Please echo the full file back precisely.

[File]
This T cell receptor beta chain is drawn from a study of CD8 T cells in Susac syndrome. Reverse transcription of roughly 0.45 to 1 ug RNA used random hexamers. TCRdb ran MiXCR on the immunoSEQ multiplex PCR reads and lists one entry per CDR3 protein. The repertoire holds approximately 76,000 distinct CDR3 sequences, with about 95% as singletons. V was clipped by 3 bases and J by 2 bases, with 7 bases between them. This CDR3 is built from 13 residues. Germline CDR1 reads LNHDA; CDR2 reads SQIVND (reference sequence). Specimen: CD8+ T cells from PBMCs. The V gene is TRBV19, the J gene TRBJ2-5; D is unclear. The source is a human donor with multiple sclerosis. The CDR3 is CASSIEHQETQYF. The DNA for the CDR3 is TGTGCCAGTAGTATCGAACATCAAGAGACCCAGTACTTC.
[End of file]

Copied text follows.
This T cell receptor beta chain is drawn from a study of CD8 T cells in Susac syndrome. Reverse transcription of roughly 0.45 to 1 ug RNA used random hexamers. TCRdb ran MiXCR on the immunoSEQ multiplex PCR reads and lists one entry per CDR3 protein. The repertoire holds approximately 76,000 distinct CDR3 sequences, with about 95% as singletons. V was clipped by 3 bases and J by 2 bases, with 7 bases between them. This CDR3 is built from 13 residues. Germline CDR1 reads LNHDA; CDR2 reads SQIVND (reference sequence). Specimen: CD8+ T cells from PBMCs. The V gene is TRBV19, the J gene TRBJ2-5; D is unclear. The source is a human donor with multiple sclerosis. The CDR3 is CASSIEHQETQYF. The DNA for the CDR3 is TGTGCCAGTAGTATCGAACATCAAGAGACCCAGTACTTC.